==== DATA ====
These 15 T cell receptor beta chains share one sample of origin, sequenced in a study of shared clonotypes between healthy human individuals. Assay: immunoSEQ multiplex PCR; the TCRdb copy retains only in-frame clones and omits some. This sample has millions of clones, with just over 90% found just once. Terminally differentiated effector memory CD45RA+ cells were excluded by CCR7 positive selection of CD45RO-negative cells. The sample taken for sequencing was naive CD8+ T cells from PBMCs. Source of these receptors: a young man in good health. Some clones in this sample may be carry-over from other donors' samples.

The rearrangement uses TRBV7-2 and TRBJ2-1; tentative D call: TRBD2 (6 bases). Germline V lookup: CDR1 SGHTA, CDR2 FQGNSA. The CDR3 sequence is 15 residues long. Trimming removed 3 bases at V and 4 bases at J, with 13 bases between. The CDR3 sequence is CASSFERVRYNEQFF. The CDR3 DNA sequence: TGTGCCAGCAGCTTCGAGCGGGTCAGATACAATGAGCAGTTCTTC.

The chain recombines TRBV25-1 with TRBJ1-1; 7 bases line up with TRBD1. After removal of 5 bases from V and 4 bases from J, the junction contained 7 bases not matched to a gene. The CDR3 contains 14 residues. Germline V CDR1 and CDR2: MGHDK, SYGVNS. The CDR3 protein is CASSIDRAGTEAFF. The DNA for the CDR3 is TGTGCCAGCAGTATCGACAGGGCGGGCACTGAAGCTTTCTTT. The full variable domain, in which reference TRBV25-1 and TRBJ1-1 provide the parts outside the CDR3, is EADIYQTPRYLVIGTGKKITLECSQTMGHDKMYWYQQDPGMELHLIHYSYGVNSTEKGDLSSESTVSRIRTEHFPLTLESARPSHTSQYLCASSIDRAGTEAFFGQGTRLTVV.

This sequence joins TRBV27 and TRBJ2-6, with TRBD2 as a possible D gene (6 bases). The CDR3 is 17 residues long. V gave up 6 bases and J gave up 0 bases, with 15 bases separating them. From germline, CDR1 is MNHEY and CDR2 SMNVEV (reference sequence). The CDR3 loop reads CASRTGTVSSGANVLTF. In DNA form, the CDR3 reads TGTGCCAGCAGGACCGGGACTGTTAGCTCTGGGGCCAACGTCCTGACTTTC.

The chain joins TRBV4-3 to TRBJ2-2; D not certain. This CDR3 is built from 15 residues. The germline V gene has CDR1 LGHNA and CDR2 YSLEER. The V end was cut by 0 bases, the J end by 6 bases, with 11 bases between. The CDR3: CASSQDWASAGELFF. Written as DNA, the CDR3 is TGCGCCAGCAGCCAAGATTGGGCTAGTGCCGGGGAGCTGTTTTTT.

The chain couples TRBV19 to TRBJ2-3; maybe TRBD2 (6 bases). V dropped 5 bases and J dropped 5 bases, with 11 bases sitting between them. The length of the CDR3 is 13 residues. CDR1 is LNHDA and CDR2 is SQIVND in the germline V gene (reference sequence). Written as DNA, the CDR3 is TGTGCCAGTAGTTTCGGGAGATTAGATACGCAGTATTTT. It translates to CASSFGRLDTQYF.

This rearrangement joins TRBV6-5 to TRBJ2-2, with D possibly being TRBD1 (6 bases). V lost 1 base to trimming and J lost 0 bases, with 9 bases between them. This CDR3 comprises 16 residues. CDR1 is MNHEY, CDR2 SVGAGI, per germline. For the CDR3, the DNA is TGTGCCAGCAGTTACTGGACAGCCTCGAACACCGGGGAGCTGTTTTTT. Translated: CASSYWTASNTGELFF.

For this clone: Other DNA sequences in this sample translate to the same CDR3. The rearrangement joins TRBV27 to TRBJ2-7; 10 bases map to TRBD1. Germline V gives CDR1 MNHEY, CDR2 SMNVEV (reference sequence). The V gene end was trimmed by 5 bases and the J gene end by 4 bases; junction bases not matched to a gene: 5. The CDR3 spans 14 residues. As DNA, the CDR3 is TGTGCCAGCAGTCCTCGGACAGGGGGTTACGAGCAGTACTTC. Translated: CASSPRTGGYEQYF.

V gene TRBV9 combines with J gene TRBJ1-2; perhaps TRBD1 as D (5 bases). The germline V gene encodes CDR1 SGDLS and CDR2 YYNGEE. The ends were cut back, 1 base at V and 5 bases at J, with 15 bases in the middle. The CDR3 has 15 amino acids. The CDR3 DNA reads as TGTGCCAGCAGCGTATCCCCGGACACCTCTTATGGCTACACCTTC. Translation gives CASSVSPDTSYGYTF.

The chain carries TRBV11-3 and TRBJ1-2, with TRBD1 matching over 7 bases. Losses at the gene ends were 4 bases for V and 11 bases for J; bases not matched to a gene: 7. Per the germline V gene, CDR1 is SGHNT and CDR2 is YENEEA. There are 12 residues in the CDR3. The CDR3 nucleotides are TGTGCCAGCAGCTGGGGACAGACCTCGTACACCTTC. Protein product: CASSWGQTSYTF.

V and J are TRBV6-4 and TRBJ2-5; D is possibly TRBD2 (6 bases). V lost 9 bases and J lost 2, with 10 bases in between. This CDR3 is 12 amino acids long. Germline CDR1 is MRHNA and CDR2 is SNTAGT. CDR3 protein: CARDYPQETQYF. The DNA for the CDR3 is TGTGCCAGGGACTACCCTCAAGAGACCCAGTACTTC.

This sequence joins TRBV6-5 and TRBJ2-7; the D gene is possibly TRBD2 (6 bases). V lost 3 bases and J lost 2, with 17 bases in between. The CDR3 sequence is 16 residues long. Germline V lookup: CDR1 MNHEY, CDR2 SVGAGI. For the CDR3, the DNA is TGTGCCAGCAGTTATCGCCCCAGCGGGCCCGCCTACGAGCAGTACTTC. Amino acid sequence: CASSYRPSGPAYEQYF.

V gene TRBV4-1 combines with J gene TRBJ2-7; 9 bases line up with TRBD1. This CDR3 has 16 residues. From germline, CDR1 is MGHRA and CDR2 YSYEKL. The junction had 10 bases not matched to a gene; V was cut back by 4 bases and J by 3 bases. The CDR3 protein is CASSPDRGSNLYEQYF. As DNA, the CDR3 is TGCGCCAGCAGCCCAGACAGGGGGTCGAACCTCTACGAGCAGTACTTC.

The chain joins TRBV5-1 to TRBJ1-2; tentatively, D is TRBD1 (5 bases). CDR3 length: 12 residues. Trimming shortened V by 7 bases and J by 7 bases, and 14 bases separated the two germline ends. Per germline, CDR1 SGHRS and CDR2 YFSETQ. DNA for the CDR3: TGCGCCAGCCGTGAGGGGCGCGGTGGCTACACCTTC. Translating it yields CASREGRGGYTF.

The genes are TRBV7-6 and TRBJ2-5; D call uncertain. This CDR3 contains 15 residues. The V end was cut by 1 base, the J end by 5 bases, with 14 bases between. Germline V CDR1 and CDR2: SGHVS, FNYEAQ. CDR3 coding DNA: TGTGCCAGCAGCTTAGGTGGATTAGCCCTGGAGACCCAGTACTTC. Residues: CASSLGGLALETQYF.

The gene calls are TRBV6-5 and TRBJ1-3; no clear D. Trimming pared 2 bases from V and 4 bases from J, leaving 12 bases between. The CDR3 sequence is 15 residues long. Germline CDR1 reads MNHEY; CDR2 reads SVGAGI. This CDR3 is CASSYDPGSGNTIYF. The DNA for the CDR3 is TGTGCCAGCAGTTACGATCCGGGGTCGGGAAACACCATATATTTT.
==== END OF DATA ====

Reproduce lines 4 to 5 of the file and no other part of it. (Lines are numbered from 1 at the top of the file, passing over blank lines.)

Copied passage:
This sequence joins TRBV27 and TRBJ2-6, with TRBD2 as a possible D gene (6 bases). The CDR3 is 17 residues long. V gave up 6 bases and J gave up 0 bases, with 15 bases separating them. From germline, CDR1 is MNHEY and CDR2 SMNVEV (reference sequence). The CDR3 loop reads CASRTGTVSSGANVLTF. In DNA form, the CDR3 reads TGTGCCAGCAGGACCGGGACTGTTAGCTCTGGGGCCAACGTCCTGACTTTC.

The chain joins TRBV4-3 to TRBJ2-2; D not certain. This CDR3 is built from 15 residues. The germline V gene has CDR1 LGHNA and CDR2 YSLEER. The V end was cut by 0 bases, the J end by 6 bases, with 11 bases between. The CDR3: CASSQDWASAGELFF. Written as DNA, the CDR3 is TGCGCCAGCAGCCAAGATTGGGCTAGTGCCGGGGAGCTGTTTTTT.